Which of the following statements were made today by Standard & Poor’s David Blitzer about the December Case Shiller price indices?
- “Gains are slowing from month-to-month and the strongest part of the recovery in home values may be over. Year-over-year values for the two monthly Composites weakened and the quarterly National Index barely improved. The seasonally adjusted data also exhibit some softness and loss of momentum.”
- “The housing recovery is faltering. While prices and sales of existing homes are close to normal, construction and new home sales remain weak. Before the current business cycle, any time housing starts were at their current level of about one million at annual rates, the economy was in a recession”
Actually, both of them were. Can you guess which quote was an analysis of December 2013 and which was an analysis of December 2014?
The first was 2013. Despite Blitzer’s warnings, Case Shiller indices went on to record annual gain ranging from 4.3 to 4.7 percent in 2014—not bad and second only to the breakout year in 2013 which broke Case Shiller’s price peaks.
The second quote came out today about December 14 prices. The recovery is “faltering,” argued Blitzer, because new home sales and construction remains weak. That’s surely a cause for concern in the home building and new homes sector which accounts for about 15 percent of home sales— including the handful of publicly held companies that Standard & Poor’s covers. For the millions of potential home sellers and buyers getting ready for the spring season the pace of new home construction is no reason to lose sleep—but more than one media outlet saw “Case Shiller” and “recovery is faltering” and raised the alarm. A self-fulfilling prophecy, perhaps?
Here’s what the latest Case Shiller data said without the spin.
Data released today for December 2014 shows a slight uptick in home prices across the country. Nine cities reported monthly increases in prices.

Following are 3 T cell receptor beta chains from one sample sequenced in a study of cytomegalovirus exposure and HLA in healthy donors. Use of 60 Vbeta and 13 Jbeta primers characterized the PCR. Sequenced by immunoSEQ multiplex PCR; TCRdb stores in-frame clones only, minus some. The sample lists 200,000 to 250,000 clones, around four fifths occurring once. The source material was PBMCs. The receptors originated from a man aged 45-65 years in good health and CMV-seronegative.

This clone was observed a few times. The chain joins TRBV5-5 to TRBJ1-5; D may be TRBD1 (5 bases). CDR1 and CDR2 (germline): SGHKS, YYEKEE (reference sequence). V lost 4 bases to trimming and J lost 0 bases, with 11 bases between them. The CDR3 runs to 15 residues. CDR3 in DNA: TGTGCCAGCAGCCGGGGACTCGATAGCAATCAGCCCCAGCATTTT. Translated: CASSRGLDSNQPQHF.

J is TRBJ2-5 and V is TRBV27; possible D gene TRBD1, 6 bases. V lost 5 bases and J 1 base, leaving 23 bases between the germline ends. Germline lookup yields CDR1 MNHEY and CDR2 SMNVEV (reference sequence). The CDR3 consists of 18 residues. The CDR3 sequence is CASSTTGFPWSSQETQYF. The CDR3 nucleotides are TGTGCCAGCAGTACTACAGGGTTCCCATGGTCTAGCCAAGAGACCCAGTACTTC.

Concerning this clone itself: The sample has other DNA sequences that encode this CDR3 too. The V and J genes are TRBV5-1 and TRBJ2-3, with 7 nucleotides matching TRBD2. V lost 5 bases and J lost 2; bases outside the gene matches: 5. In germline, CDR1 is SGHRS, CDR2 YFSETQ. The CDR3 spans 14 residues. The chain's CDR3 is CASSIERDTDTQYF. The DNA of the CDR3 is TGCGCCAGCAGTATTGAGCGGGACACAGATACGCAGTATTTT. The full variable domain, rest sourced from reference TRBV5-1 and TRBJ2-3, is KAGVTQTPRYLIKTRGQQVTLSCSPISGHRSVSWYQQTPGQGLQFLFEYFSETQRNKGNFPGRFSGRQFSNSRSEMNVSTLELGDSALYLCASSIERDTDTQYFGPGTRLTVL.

Both the 10-City and 20-City Composites saw year-over-year increases in December compared to November. The 10-City Composite gained 4.3% year-over-year, up from 4.2% in November. The 20-City Composite gained 4.5% year-over-year, compared to a 4.3% increase in November. The S&P/Case-Shiller U.S. National Home Price Index, which covers all nine U.S. census divisions, recorded a 4.6% annual gain in December 2014 versus 4.7% in November.
The fastest year-over-year gains were in San Francisco and Miami, where prices rose 9.3% and 8.4% over the last 12 months. Twelve cities, including Cleveland, Denver, and Seattle, saw prices rise faster in the year to December than a month earlier. Las Vegas led the declining annual returns with 6.9%, down from 7.7% annually.
The National index was slightly negative in December, while both composite Indices were positive. Both the 10- and 20-City Composites reported slight increases of 0.1%, while the National Index posted a -0.1% change for the month. Miami and Denver led all cities in December with increases of 0.7% and 0.5% respectively. Chicago and Cleveland offset those gains by reporting decreases of -0.9% and -0.5% respectively.
December recorded mixed monthly figures. Nine cities recorded higher monthly figures, and six posted decreases. Five cities reported relatively flat monthly changes for December. Miami had the largest increase of all 20 cities at 0.7% month-over-month.